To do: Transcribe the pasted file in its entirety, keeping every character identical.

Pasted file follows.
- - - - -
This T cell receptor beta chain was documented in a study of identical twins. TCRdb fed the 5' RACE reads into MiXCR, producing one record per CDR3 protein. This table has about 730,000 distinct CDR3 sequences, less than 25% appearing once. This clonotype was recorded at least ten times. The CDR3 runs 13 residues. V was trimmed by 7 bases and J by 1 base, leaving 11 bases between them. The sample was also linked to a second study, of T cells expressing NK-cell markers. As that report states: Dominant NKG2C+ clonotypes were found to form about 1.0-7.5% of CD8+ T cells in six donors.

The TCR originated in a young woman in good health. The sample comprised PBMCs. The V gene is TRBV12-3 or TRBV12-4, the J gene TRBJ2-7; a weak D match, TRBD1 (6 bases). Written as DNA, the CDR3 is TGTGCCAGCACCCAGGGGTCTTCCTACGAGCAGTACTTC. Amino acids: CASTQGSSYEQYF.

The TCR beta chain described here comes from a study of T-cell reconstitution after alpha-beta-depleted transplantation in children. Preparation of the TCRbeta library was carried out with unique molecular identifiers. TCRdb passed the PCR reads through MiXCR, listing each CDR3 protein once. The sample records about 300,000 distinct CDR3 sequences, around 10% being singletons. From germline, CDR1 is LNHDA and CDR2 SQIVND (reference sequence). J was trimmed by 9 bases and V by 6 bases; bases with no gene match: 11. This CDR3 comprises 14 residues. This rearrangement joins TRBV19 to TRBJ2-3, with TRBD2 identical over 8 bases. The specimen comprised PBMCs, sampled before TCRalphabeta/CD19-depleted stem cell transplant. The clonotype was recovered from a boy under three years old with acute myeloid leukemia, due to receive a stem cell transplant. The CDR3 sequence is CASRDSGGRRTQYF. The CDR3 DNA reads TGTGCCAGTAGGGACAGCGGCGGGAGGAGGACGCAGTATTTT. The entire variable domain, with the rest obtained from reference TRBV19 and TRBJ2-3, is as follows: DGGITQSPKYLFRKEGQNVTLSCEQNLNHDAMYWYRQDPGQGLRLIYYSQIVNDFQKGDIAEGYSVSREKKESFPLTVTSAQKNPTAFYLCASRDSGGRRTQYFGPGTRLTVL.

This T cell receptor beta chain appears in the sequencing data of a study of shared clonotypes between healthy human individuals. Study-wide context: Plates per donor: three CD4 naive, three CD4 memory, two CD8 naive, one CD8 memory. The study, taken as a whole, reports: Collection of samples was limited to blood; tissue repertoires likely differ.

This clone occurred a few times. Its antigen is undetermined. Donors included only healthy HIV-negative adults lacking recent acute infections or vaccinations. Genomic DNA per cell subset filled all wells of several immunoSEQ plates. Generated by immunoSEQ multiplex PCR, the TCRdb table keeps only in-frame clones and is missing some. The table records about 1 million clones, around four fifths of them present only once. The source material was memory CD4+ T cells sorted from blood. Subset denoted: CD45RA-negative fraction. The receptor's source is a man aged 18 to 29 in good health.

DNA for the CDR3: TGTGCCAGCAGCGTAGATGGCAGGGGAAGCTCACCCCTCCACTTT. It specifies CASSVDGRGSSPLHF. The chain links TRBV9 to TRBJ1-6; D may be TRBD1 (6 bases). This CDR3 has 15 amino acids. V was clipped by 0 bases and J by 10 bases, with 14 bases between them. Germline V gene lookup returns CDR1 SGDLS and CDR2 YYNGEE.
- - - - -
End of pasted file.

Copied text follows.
This T cell receptor beta chain was documented in a study of identical twins. TCRdb fed the 5' RACE reads into MiXCR, producing one record per CDR3 protein. This table has about 730,000 distinct CDR3 sequences, less than 25% appearing once. This clonotype was recorded at least ten times. The CDR3 runs 13 residues. V was trimmed by 7 bases and J by 1 base, leaving 11 bases between them. The sample was also linked to a second study, of T cells expressing NK-cell markers. As that report states: Dominant NKG2C+ clonotypes were found to form about 1.0-7.5% of CD8+ T cells in six donors.

The TCR originated in a young woman in good health. The sample comprised PBMCs. The V gene is TRBV12-3 or TRBV12-4, the J gene TRBJ2-7; a weak D match, TRBD1 (6 bases). Written as DNA, the CDR3 is TGTGCCAGCACCCAGGGGTCTTCCTACGAGCAGTACTTC. Amino acids: CASTQGSSYEQYF.

The TCR beta chain described here comes from a study of T-cell reconstitution after alpha-beta-depleted transplantation in children. Preparation of the TCRbeta library was carried out with unique molecular identifiers. TCRdb passed the PCR reads through MiXCR, listing each CDR3 protein once. The sample records about 300,000 distinct CDR3 sequences, around 10% being singletons. From germline, CDR1 is LNHDA and CDR2 SQIVND (reference sequence). J was trimmed by 9 bases and V by 6 bases; bases with no gene match: 11. This CDR3 comprises 14 residues. This rearrangement joins TRBV19 to TRBJ2-3, with TRBD2 identical over 8 bases. The specimen comprised PBMCs, sampled before TCRalphabeta/CD19-depleted stem cell transplant. The clonotype was recovered from a boy under three years old with acute myeloid leukemia, due to receive a stem cell transplant. The CDR3 sequence is CASRDSGGRRTQYF. The CDR3 DNA reads TGTGCCAGTAGGGACAGCGGCGGGAGGAGGACGCAGTATTTT. The entire variable domain, with the rest obtained from reference TRBV19 and TRBJ2-3, is as follows: DGGITQSPKYLFRKEGQNVTLSCEQNLNHDAMYWYRQDPGQGLRLIYYSQIVNDFQKGDIAEGYSVSREKKESFPLTVTSAQKNPTAFYLCASRDSGGRRTQYFGPGTRLTVL.

This T cell receptor beta chain appears in the sequencing data of a study of shared clonotypes between healthy human individuals. Study-wide context: Plates per donor: three CD4 naive, three CD4 memory, two CD8 naive, one CD8 memory. The study, taken as a whole, reports: Collection of samples was limited to blood; tissue repertoires likely differ.

This clone occurred a few times. Its antigen is undetermined. Donors included only healthy HIV-negative adults lacking recent acute infections or vaccinations. Genomic DNA per cell subset filled all wells of several immunoSEQ plates. Generated by immunoSEQ multiplex PCR, the TCRdb table keeps only in-frame clones and is missing some. The table records about 1 million clones, around four fifths of them present only once. The source material was memory CD4+ T cells sorted from blood. Subset denoted: CD45RA-negative fraction. The receptor's source is a man aged 18 to 29 in good health.

DNA for the CDR3: TGTGCCAGCAGCGTAGATGGCAGGGGAAGCTCACCCCTCCACTTT. It specifies CASSVDGRGSSPLHF. The chain links TRBV9 to TRBJ1-6; D may be TRBD1 (6 bases). This CDR3 has 15 amino acids. V was clipped by 0 bases and J by 10 bases, with 14 bases between them. Germline V gene lookup returns CDR1 SGDLS and CDR2 YYNGEE.